Oakland is often criticized for its gun violence, then not recognized when it tries to do something about it.
On Saturday, the Oakland Police Department set up the city’s first ever gun buyback in a Caltrans lot in Fruitvale.
The net recovery? 12 guns.
OPD Lt. Blair Alexander, in charge of the buyback operation, told the Trib he was disappointed in the lack of support it received:
“The more people who come out, the more they send a message of a united front against violence.”
Community leaders including 100 Mothers, which focuses on gun violence, had organized the effort. Oakland residents had donated $10,000 to help with the gun buyback effort.
Those who surrendered guns received $100 and could give away up to two firearms.
To support the buyback, and to bring about a message of peace Saturday, two groups of protesters marched from opposite sides of Oakland to converge at Ignacio de la Fuenta Plaza in Fruitvale. Marchers told stories of loved ones lost to violence.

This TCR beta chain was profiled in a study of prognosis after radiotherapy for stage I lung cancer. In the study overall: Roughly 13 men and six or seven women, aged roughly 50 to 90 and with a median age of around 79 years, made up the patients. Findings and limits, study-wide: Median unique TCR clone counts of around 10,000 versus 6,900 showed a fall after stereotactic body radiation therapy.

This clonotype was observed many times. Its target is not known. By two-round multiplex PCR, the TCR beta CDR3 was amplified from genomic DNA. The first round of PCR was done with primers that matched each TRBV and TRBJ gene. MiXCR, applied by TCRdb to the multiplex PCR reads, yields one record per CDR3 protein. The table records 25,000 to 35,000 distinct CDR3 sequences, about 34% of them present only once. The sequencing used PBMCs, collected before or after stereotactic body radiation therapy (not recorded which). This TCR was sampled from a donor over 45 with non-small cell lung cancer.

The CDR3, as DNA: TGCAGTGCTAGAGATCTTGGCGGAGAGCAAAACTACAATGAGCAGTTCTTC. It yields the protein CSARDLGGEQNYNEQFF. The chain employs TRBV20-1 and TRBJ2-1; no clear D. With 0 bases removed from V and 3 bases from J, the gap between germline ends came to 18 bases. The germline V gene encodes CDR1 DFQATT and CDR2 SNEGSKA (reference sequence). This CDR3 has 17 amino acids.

Oakland officials said last week that after four months of cooperation with the Bureau of Alcohol, Tobacco and Firearms, 90 guns had been removed from the streets.
Meager turnout for Saturday’s buyback didn’t dampen supporters of the concept who wish to start a program to give refurbished laptops and computer training for at-risk young people seeking to trade a weapon for an opportunity.
ATF agents told Oakland Mayor Jean Quan that buying guns in Oakland was easier than anywhere else. Another buyback is set to take place in August or September.
Quan said these community efforts are a powerful force in removing guns from the streets and curbing violence:
“What these 100 moms are doing here is going to be just as powerful as having 50 federal agents.”